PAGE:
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list of marketing mythsPart 2 of marketing myths.  The myths listed came up recently in conversation with potential clients, so I thought I would use this blog to educate other clients and readers.  Read the first installment.

1. A marketing professional is only needed for a short period of time and then you can take over the marketing.  

Not really, the opposite is true.   If the relationship works well and both the business and the marketing professional are making money the last thing a business owner should do is take over the marketing again. 

When an owner calls in a professional they were struggling with marketing, why go back to the struggle? Besides working with a marketing professional for a year does not make you a marketing expert.

There is also a difference between knowing what to do for marketing and then implementing the program.  Marketing professionals don’t give up all their secrets.

2. It’s not important to review past marketing efforts.  

Not really, it exceptionally important to review past marketing. Why? 

A business can’t move forward unless it knows where it’s been.  Reviewing the effective and non-effective marketing helps a business make better decisions on where to start, what should continue, and what can be tweaked to be more effective.

If the marketing efforts were not successful, but maybe they should have been, exploring why and making minor changes, saves time and money.  Often a simple change generates success.

Keeping detailed records of marketing efforts from the beginning also indicates progress and where future improvements need to be made.

3. Everyone should be the target of your marketing.

Not really, that’s impossible. It’s too general to make a serious impact.  It’s a lot like throwing darts outside a bar, in a field, no dart board in sight and no weight to the darts.  Stuff is flying everywhere, never landing where you want.  

There is no point to that kind of marketing, you will not achieve desired results, and will work very hard Not to make it happen.  The myth of doing every bit of social media marketing at once is similar to this concept.  Too much- little impact.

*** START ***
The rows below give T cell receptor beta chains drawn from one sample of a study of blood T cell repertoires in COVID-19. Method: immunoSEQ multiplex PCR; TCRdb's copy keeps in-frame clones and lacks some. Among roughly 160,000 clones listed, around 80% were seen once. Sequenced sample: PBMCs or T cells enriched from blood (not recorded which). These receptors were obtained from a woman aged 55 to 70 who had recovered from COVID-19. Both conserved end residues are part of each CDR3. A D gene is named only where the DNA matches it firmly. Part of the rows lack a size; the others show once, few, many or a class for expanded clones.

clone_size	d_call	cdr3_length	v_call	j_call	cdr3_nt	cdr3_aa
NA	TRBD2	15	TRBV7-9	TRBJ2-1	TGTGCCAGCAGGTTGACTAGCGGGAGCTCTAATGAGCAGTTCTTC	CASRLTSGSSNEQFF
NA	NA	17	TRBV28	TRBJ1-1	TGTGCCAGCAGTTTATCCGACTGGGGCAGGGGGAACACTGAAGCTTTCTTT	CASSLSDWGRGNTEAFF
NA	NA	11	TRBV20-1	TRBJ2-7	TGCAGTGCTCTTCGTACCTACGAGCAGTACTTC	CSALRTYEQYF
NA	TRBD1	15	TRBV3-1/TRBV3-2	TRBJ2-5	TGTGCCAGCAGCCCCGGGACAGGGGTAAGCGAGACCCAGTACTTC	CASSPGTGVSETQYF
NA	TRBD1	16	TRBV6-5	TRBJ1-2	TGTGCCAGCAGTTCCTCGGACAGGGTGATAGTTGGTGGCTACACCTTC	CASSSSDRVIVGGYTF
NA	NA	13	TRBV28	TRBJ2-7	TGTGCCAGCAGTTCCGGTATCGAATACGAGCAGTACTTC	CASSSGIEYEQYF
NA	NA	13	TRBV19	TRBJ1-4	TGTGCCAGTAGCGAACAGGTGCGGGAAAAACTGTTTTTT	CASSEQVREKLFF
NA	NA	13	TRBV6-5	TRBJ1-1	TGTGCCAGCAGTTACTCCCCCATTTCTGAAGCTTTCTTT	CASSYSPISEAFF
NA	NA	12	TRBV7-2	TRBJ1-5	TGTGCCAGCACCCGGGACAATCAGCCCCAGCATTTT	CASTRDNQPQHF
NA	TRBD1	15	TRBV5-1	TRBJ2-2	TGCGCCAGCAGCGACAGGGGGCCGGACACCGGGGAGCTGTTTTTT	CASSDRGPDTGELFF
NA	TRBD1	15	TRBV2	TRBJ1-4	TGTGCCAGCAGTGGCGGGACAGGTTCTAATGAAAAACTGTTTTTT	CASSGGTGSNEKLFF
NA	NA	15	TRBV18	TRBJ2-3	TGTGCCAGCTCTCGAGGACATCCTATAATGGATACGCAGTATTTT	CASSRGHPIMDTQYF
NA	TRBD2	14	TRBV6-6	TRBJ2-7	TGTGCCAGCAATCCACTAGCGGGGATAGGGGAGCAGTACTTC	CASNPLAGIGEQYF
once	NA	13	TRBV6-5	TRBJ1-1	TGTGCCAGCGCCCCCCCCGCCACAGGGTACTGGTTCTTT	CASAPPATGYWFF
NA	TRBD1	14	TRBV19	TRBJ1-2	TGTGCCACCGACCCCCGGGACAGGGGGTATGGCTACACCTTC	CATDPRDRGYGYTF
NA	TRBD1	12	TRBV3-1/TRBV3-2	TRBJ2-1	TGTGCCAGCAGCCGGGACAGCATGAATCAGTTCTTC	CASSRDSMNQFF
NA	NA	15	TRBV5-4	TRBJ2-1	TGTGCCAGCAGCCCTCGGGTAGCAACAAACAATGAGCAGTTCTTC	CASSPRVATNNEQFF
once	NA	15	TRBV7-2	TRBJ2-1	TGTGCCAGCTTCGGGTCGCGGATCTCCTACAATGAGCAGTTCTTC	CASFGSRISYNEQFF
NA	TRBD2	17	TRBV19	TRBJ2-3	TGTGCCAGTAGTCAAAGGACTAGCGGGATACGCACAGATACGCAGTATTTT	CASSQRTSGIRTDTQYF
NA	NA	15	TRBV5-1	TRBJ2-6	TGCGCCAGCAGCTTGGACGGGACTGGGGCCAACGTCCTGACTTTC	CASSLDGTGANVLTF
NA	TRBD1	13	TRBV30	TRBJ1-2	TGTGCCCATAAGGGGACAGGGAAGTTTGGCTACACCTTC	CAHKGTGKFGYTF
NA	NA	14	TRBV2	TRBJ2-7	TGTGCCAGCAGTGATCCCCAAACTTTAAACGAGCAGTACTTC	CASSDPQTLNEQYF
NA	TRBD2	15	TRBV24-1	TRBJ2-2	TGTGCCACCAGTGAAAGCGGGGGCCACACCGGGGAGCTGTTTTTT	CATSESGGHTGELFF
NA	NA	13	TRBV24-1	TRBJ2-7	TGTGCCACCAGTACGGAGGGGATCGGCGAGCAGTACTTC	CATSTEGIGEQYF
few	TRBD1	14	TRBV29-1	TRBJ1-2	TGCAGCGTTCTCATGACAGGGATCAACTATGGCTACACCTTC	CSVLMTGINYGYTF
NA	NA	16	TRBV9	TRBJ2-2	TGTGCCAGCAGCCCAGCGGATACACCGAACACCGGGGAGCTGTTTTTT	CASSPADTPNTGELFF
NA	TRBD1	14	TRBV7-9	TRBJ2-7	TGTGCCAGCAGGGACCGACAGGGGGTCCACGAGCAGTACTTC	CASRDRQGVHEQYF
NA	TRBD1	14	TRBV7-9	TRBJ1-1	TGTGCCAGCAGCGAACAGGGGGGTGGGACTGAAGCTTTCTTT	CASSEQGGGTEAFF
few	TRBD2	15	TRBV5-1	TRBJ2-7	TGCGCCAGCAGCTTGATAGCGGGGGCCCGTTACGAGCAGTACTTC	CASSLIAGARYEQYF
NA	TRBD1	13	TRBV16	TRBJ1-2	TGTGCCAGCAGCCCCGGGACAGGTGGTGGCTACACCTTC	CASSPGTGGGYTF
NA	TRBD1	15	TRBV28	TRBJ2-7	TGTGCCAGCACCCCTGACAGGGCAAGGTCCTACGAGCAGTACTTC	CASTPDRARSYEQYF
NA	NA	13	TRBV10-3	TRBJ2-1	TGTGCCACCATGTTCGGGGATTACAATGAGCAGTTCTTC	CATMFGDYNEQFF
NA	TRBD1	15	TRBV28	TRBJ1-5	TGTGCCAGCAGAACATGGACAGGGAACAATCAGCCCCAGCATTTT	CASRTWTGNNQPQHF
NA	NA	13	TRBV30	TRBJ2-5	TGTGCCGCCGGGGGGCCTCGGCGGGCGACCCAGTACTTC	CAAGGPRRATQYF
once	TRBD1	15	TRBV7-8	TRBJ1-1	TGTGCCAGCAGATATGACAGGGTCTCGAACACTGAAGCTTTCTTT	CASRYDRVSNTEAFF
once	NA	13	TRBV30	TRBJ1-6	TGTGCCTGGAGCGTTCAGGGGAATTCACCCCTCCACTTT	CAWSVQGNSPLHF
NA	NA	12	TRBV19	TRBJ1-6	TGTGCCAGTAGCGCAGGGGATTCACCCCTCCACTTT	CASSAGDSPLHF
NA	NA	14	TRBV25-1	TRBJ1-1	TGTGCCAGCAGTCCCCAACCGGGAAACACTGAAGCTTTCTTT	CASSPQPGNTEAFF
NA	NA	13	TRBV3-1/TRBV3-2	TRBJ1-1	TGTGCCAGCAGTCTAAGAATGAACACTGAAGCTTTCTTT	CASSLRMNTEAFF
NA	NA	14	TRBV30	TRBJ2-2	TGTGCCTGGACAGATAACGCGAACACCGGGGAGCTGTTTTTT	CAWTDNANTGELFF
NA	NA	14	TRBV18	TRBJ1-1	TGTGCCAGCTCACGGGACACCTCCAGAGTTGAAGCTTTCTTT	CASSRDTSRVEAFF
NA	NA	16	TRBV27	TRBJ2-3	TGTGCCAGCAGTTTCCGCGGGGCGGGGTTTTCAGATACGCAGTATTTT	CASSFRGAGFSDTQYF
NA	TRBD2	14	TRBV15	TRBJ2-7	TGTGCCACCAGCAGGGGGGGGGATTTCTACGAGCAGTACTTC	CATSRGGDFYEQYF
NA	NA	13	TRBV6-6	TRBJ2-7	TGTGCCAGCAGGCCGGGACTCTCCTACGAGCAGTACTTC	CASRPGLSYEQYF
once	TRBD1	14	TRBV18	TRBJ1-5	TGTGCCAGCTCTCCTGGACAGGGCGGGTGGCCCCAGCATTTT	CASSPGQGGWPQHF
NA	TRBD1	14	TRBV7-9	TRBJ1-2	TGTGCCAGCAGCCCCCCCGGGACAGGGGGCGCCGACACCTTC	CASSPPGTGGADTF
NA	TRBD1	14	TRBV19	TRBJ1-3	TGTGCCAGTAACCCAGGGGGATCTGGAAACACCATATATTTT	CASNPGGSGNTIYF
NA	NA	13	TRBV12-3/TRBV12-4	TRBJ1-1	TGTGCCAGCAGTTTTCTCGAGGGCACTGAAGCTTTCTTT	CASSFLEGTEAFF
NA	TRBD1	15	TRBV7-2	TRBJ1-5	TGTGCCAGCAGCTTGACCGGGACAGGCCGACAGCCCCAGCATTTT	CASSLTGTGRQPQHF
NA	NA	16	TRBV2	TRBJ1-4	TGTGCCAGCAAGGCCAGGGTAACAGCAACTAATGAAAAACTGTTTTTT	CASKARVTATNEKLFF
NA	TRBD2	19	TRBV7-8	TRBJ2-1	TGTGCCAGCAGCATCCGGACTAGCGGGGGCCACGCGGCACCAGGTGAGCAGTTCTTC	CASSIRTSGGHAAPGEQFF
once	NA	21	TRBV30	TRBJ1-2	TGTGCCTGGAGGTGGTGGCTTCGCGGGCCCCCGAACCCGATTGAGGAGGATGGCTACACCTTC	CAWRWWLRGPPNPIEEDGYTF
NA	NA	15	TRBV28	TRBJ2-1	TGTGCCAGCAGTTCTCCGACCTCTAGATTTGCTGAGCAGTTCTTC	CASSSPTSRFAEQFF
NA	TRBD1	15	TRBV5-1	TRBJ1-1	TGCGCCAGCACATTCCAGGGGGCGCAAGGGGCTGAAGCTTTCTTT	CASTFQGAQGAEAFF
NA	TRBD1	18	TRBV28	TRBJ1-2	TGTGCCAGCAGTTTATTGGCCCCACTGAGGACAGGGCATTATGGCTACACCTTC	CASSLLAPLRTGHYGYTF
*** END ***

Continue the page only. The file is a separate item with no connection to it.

Note: breaking down the target of your business is dependent on a few variables;  has the business been around a while and needs increased revenue? If so, we review past sales and past marketing looking over the successful marketing efforts and the specific demographics of your clients, giving us a starting point.

That info gives us an idea of where to start marketing efforts.  I like to know which demographics generate the most revenue and focus the efforts on those clients.

If you are a new business, a broader target market is ok- just not everyone.  Making an assessment on where you think most of the revenue will come from and then tailoring the marketing program works best.

That was a simple explanation of how we handle the process. If you have questions please call 720-933-8117 or email us for a marketing assessment.

4. Marketing is marketing and sales is sales.

Not really, we could debate all week about the differences between marketing and sale and how they are separate, etc. But what a business owner needs to know is marketing and sales and integral part of any business success.  

I believe you cannot have one without the other and marketing’s biggest focus should be on sales or what’s the point?  

Small businesses don’t have the luxury to separate the two; larger business could- but then again what’s the point of marketing?  These two need to work together.  I value the sales department because it’s a tough job and if marketing helps make it easier and increases more frequent sales- bam! We now have a working and successful relationship.

If you have any questions regarding these myths or what to talk about your business marketing, please call us at 720-933-8117 or Email US anytime.

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